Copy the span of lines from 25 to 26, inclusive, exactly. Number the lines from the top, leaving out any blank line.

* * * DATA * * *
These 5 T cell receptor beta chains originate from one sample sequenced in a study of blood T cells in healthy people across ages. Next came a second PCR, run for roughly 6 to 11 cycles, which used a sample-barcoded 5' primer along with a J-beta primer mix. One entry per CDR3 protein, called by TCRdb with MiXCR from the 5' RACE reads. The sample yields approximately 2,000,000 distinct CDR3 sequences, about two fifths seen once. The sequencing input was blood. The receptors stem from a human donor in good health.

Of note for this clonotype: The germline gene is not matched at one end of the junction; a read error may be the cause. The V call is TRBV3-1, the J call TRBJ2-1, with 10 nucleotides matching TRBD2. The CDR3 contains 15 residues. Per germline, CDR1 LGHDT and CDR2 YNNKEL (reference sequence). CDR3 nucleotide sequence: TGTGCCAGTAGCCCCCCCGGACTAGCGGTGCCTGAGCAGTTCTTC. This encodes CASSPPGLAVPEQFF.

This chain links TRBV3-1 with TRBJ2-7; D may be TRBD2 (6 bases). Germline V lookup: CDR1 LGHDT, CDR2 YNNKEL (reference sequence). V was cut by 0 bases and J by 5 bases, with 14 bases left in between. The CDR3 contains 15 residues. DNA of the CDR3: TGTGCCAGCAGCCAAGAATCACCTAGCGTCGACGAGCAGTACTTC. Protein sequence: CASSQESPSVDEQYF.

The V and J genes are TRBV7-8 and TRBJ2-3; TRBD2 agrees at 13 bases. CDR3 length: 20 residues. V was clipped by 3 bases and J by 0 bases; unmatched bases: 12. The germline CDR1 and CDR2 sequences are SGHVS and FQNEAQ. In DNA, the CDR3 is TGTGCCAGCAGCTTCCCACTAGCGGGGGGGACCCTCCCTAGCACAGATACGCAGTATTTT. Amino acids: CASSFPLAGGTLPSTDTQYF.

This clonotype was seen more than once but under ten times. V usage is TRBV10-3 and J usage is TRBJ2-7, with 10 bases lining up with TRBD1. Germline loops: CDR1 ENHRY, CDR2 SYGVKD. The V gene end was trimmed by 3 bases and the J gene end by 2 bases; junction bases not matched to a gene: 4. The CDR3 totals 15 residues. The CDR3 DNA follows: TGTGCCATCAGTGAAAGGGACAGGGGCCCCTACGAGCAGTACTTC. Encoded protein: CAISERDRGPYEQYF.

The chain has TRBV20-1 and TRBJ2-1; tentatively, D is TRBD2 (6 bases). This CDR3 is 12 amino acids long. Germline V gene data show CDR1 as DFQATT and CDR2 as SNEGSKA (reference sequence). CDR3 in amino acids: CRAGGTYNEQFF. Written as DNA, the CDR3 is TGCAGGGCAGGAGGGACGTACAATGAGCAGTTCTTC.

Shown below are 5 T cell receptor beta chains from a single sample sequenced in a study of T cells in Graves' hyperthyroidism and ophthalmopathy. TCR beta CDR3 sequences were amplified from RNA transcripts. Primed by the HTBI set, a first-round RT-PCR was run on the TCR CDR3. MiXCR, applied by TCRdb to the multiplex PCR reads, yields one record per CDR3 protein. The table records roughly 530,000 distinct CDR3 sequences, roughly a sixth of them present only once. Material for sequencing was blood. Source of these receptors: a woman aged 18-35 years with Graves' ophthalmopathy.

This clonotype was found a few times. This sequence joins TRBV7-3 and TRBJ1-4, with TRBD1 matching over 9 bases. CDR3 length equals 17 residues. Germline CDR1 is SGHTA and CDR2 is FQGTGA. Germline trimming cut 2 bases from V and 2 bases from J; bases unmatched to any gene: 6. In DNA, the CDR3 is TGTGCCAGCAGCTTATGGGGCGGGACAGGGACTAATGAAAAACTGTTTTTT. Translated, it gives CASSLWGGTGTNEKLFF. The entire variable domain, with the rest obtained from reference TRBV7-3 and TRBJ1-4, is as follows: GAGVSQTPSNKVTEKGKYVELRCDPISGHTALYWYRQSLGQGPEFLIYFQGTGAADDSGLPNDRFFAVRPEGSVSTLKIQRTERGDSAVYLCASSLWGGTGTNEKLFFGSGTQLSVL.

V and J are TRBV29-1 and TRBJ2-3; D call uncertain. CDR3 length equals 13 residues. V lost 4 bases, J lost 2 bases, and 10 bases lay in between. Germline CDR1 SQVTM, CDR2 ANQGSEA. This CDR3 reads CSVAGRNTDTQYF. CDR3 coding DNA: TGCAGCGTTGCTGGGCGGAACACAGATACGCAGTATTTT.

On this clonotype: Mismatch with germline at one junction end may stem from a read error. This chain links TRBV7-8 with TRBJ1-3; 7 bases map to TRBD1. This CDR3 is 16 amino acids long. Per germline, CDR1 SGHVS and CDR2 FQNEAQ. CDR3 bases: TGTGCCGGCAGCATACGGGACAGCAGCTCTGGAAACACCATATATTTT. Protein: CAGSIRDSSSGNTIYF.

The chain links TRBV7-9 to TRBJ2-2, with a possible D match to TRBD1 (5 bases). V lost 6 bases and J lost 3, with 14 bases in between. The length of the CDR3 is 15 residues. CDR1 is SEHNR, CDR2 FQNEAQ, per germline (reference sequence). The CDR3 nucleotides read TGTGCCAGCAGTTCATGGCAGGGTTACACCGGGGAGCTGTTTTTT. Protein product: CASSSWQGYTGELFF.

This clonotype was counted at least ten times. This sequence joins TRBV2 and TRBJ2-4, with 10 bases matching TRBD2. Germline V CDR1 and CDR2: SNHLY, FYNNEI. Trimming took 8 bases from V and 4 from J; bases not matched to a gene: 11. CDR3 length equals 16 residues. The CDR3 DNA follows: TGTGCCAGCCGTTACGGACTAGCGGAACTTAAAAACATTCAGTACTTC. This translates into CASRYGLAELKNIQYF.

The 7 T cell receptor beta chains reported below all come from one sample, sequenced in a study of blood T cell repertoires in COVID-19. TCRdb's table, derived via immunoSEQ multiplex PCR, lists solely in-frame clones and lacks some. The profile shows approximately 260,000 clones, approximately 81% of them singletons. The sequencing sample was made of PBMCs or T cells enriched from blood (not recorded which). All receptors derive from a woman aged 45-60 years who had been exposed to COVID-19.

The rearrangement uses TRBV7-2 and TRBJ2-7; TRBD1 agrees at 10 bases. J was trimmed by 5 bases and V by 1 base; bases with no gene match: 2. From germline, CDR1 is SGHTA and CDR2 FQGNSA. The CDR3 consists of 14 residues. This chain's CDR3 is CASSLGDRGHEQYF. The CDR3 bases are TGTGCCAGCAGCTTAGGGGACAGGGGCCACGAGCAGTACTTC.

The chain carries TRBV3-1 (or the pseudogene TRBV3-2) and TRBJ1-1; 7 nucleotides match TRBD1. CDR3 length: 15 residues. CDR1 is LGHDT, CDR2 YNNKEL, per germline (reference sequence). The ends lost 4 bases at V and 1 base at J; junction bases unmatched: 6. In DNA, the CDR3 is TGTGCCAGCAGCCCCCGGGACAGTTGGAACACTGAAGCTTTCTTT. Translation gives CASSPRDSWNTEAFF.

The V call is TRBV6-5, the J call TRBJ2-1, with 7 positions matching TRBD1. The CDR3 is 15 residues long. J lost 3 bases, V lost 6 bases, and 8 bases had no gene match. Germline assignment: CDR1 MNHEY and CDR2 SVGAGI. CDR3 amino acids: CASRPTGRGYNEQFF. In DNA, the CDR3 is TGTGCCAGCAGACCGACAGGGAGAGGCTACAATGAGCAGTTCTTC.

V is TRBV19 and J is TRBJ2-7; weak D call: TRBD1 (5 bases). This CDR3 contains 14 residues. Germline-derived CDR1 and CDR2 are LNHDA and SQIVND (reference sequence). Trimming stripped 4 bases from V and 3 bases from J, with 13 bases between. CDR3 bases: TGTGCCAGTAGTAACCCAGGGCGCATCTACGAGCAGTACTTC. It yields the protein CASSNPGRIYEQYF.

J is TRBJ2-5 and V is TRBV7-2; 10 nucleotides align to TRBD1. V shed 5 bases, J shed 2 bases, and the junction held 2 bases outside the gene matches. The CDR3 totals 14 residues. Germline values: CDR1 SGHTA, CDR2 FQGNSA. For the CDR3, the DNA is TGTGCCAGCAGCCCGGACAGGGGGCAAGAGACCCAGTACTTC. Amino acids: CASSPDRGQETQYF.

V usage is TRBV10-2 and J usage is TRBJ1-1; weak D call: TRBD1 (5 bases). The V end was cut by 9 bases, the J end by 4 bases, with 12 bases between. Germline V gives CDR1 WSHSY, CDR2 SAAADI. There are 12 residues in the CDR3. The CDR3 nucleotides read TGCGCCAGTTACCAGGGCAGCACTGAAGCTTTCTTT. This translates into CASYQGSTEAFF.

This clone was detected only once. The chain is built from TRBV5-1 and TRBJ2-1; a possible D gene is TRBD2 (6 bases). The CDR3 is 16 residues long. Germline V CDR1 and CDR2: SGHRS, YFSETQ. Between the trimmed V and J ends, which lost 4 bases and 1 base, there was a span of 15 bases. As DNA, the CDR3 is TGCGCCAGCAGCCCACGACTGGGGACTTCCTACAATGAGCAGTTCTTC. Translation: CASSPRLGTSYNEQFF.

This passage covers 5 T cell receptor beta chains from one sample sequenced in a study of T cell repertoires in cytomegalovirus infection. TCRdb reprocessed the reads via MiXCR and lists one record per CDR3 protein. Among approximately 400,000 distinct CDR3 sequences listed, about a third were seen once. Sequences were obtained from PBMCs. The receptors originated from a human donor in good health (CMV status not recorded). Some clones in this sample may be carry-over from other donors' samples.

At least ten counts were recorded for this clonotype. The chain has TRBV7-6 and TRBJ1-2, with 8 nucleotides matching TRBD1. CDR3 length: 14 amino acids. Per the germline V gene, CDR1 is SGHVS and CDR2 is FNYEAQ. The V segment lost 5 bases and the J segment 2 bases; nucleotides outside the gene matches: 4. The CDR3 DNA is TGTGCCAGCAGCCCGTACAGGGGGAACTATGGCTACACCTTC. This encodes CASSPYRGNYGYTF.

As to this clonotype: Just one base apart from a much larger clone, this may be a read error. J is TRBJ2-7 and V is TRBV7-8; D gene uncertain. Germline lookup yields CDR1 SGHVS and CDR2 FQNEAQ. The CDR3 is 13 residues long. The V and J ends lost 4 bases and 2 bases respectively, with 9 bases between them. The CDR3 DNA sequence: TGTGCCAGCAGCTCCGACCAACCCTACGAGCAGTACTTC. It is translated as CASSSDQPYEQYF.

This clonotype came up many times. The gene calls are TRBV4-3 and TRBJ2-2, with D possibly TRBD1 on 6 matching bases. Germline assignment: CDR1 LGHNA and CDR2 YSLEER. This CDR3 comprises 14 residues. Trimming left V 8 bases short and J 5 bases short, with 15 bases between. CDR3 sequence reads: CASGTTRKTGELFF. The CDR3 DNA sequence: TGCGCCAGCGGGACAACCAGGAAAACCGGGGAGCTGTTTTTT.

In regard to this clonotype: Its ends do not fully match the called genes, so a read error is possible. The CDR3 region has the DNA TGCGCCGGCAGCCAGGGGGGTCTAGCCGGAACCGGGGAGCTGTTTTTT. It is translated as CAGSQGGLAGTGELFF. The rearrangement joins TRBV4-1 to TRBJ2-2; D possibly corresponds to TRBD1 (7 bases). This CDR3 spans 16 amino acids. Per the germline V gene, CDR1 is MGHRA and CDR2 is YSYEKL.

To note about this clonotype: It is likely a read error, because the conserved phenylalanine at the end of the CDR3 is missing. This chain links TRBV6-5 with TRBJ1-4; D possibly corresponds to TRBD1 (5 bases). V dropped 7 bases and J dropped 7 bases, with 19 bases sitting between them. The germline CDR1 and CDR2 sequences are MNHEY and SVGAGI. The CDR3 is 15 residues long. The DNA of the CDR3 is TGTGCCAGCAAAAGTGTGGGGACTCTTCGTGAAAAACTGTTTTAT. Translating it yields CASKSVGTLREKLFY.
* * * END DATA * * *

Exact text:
In regard to this clonotype: Its ends do not fully match the called genes, so a read error is possible. The CDR3 region has the DNA TGCGCCGGCAGCCAGGGGGGTCTAGCCGGAACCGGGGAGCTGTTTTTT. It is translated as CAGSQGGLAGTGELFF. The rearrangement joins TRBV4-1 to TRBJ2-2; D possibly corresponds to TRBD1 (7 bases). This CDR3 spans 16 amino acids. Per the germline V gene, CDR1 is MGHRA and CDR2 is YSYEKL.

To note about this clonotype: It is likely a read error, because the conserved phenylalanine at the end of the CDR3 is missing. This chain links TRBV6-5 with TRBJ1-4; D possibly corresponds to TRBD1 (5 bases). V dropped 7 bases and J dropped 7 bases, with 19 bases sitting between them. The germline CDR1 and CDR2 sequences are MNHEY and SVGAGI. The CDR3 is 15 residues long. The DNA of the CDR3 is TGTGCCAGCAAAAGTGTGGGGACTCTTCGTGAAAAACTGTTTTAT. Translating it yields CASKSVGTLREKLFY.